As for the floods themselves, it’s a bit more complicated to discern their precise rarity. For example, changes in the built environment—how streams are channeled, where parking lots replace fields, and so forth—affect how a flood moves through a watershed. So an identical weather event a century ago might produce a much different flood than the same event today.
One of the main tools for measuring flooding is river gauges that monitor streamflow height. Scientists use the long-term records from these sites, along with models of the topography, meteorology, and hydrology of the surrounding watershed, to extrapolate the potential height of worst-case floods. As with the rainfall example above, the results are probabilistic: a “100-year flood” has a 1% chance of occurring in any given year, a 25-year flood has a 4% chance, and so on.
Near downtown, Boulder Creek—as measured just west of Broadway by a U.S. Geological Survey gauge—crested at an impressive 7.78 feet on Thursday evening, with an estimated flow of about 5,000 cubic feet per second (cfs). That’s the highest water observed downtown since the record flood of May/June 1894, when flows were estimated at more than 11,000 cfs and large swaths of downtown were inundated. That 1894 event saw lower precipitation amounts than were observed in much of Boulder County this past week, but the rains were accompanied by major runoff from snowmelt. In contrast, this week’s rains fell on a parched, snow-free landscape—at least one saving grace.
Why were some of the floodwaters in and near town apparently more extreme than those observed in downtown Boulder? Rainfall isn’t uniform across a region, so a given flood might be more extensive at one point along a river or creek, or in one part of town, than elsewhere. This week’s torrents included pulses of intense downpour embedded in steadier rain, so many smaller tributaries—engorged by these pulses—flowed into roads, homes, and yards where residents had never encountered such water before.
One can’t observe an event like this without reflecting on the longer-term, larger-scale picture. As a Climate Central article notes, one of the hallmarks of recent climate change in the United States and many other regions is a shift toward rain and snow being concentrated in more intense bursts, often with longer dry spells in between.
These trends, predicted by climate models, make physical sense. A warmer atmosphere can carry more water vapor, so when conditions are ripe for heavy precipitation, there’s more to work with. Slow-moving weather features also boost the odds of a prolonged event like this one, so researchers are continuing to investigate how and whether atmospheric blocking features will change in a future climate.
This week’s amazing deluge—which has affected neighboring states as well, including Kansas and New Mexico—should serve as an excellent candidate for an attribution and detection study. Through such work, scientists can use computer models to see how often similar events occur, both with and without the presence of greenhouse gases produced by human activity. It’s then possible to estimate how much the odds of such an event have been changed by fossil fuel use.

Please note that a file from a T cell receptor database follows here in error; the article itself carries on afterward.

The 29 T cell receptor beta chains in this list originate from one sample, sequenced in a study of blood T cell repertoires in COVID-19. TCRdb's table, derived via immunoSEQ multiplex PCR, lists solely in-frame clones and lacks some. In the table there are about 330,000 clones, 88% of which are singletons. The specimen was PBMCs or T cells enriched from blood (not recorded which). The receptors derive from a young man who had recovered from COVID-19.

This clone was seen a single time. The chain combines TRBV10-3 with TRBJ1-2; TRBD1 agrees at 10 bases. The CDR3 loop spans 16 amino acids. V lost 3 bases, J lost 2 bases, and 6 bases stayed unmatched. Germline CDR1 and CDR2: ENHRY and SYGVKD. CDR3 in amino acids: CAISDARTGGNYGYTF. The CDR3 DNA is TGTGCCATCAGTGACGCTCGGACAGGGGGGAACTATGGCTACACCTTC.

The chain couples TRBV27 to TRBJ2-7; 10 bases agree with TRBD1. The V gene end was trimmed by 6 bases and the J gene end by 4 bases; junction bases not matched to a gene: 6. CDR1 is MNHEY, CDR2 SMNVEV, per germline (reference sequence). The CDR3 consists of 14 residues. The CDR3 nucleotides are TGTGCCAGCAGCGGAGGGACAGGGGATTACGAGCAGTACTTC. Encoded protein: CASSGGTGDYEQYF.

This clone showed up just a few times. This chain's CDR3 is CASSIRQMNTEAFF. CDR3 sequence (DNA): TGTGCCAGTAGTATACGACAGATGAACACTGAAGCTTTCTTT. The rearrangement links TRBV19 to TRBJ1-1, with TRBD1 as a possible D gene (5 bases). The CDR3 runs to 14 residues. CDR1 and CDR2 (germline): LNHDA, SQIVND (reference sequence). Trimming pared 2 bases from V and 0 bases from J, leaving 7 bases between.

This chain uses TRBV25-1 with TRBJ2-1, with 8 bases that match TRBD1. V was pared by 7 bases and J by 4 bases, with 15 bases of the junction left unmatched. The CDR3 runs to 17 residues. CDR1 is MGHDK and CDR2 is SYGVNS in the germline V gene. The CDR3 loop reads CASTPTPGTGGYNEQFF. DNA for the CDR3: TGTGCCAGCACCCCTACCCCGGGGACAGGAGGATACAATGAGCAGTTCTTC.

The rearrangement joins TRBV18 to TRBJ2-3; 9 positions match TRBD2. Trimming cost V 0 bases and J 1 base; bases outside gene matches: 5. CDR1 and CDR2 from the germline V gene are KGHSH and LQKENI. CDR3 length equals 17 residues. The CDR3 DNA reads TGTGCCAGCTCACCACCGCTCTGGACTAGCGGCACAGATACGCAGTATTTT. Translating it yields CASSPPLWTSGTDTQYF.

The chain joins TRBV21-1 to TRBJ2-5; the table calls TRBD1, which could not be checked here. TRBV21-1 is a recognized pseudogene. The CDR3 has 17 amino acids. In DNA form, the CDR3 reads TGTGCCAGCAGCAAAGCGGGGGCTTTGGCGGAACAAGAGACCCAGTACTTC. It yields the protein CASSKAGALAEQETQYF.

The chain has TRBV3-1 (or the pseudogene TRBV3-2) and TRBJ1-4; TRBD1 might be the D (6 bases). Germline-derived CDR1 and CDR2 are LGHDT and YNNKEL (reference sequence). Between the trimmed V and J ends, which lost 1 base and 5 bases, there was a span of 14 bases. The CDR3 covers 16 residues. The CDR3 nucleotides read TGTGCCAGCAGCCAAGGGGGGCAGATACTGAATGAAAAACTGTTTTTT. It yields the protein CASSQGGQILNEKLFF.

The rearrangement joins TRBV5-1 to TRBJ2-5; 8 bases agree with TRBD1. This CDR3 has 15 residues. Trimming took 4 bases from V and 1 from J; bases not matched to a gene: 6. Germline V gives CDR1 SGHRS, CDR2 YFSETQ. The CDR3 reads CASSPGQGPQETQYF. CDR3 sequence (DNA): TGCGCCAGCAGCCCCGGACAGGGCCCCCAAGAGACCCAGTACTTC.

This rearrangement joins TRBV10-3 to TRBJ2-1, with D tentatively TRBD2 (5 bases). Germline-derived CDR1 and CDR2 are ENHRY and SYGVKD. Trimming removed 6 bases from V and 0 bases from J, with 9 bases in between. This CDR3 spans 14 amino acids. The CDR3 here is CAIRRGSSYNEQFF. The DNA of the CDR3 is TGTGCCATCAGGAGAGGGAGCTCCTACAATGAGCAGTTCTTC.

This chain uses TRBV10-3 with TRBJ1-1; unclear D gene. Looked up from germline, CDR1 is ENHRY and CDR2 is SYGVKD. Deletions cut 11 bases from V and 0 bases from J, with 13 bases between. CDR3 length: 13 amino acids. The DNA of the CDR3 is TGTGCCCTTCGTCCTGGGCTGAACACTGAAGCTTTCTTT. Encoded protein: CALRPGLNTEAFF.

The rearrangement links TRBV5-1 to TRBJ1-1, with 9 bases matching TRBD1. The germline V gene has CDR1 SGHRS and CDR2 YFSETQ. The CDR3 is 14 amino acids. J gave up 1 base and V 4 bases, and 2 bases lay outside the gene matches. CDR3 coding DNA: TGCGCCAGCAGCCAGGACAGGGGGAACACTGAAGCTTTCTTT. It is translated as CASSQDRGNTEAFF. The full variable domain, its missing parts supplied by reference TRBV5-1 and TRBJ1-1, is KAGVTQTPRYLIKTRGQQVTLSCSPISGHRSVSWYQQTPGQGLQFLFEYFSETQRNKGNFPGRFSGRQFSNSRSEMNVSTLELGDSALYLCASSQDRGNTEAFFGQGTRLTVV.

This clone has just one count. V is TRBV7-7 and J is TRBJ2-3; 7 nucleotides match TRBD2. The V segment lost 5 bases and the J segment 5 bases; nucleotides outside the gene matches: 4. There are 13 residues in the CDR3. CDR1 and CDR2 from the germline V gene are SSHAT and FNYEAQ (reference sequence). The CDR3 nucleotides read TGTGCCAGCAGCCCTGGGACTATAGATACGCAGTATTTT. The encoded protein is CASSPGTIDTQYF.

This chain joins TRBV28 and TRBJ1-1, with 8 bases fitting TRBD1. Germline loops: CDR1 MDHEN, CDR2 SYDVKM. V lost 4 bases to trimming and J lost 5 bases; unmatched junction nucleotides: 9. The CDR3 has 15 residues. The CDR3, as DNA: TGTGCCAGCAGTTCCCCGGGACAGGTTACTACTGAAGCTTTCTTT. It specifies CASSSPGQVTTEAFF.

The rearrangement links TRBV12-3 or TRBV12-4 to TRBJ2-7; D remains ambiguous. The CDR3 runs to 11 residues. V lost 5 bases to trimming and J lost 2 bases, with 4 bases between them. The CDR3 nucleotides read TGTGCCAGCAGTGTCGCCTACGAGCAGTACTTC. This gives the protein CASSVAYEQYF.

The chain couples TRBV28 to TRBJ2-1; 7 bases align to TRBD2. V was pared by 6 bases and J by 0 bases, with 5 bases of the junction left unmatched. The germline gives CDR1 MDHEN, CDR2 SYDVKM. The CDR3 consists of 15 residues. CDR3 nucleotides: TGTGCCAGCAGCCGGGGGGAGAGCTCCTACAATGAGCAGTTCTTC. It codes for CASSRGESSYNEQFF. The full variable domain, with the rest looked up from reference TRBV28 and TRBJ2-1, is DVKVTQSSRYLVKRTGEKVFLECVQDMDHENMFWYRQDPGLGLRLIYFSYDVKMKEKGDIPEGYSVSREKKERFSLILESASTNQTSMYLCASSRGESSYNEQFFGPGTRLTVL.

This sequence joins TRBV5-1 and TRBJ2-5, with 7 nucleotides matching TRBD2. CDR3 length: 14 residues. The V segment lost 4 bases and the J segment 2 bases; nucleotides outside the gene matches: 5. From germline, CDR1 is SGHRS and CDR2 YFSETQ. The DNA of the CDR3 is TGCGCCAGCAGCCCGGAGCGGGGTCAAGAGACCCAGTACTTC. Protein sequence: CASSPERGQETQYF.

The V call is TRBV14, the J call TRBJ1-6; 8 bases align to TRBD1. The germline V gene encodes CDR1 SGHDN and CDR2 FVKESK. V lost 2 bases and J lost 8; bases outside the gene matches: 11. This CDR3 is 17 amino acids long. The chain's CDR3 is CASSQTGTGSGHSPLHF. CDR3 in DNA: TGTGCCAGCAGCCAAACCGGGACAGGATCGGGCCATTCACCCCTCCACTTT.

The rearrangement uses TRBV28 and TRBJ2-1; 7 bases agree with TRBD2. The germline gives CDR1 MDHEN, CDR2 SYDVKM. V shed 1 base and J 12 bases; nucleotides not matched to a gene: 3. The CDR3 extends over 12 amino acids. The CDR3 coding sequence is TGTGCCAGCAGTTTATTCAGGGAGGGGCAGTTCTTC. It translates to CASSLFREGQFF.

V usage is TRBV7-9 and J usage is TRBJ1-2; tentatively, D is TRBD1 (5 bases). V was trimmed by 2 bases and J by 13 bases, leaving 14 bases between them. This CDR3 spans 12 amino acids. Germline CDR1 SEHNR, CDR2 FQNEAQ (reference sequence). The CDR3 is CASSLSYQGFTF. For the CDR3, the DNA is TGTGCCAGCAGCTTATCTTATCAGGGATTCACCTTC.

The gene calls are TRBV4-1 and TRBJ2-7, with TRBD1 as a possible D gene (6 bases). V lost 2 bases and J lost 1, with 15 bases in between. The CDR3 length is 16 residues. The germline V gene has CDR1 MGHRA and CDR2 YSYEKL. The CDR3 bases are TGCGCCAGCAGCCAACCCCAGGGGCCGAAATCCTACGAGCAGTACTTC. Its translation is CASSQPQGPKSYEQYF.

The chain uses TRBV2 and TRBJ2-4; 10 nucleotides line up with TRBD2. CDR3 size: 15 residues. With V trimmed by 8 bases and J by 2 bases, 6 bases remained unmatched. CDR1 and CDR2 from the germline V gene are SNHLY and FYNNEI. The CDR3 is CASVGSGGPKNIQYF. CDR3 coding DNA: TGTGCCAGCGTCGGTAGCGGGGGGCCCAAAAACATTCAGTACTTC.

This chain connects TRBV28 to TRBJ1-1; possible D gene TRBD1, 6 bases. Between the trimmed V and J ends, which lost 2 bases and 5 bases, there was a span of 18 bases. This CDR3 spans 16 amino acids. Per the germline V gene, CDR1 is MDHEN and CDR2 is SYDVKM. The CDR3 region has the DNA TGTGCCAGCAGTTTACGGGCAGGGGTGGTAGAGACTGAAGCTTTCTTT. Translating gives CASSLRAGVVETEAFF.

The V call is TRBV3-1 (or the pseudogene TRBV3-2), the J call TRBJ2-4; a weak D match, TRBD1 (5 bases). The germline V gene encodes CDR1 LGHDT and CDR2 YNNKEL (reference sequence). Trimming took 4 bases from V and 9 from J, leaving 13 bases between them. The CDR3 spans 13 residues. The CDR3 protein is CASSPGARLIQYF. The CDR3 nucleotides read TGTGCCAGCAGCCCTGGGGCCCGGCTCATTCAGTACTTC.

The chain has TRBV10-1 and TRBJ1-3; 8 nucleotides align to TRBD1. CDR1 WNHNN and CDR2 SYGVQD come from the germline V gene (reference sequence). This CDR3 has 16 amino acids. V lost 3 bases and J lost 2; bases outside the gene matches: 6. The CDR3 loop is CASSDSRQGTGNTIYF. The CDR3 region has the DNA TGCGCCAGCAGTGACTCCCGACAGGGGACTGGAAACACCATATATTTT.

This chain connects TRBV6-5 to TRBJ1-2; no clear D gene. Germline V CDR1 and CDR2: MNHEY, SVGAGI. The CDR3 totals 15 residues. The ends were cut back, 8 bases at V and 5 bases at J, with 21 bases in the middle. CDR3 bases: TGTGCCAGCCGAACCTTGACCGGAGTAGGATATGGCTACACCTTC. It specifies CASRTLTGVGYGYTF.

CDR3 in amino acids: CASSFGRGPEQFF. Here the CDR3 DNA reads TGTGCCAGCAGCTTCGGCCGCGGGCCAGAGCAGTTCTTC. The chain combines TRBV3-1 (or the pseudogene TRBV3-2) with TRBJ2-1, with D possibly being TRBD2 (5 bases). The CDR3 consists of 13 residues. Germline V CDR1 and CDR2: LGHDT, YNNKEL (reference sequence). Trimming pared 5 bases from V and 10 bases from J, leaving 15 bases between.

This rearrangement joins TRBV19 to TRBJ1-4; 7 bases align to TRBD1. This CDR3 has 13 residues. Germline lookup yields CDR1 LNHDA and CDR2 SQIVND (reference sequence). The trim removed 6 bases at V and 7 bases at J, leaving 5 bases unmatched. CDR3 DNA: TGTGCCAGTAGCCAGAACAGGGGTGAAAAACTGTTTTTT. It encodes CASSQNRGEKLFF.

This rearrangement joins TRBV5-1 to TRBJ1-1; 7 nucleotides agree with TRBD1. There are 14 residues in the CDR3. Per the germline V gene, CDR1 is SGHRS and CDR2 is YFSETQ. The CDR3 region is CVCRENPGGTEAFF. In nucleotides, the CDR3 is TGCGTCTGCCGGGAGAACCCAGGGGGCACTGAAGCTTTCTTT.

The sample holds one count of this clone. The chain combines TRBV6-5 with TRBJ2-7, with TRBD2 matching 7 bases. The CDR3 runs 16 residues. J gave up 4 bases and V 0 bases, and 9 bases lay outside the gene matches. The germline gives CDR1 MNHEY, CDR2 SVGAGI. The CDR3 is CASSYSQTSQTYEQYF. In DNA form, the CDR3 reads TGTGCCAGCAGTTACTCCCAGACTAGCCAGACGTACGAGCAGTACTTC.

Even when researchers find that a given type of disaster has become more likely, a rare event is still going to be rare—and it can occur without any help from greenhouse gases. That’s why researchers have warned for decades about Colorado’s inherent vulnerability to flash floods. One of those researchers is geographer Eve Gruntfest, now at the National Science Foundation. Her landmark analysis of the Big Thompson disaster (see PDF), which killed 139 people on July 31, 1976—the evening of Colorado’s centennial day—resulted in the “climb to safety” signs now common across the region.
The late Gilbert White (University of Colorado) and his decades of research into flooding and safety are honored by a memorial marker at Boulder Creek and Broadway, showing the heights that floods of various return periods would reach. This week’s water appears to have risen above the 50-year level and topped out somewhere not too far from the 100-year mark.
When might the 500-year level be hit? It’s only a matter of time—though nobody can say exactly how much.
Update (Sept. 23): It now seems the water may not have gone much past the 50-year level on the Gilbert White memorial, which would be roughly consistent with the flow indicated on the Boulder Creek hydrograph above. If I find a photo or a citable source, I'll add it here.
The University Corporation for Atmospheric Research manages the National Center for Atmospheric Research under sponsorship by the National Science Foundation. Any opinions, findings and conclusions, or recommendations expressed in this publication are those of the author(s) and do not necessarily reflect the views of the National Science Foundation.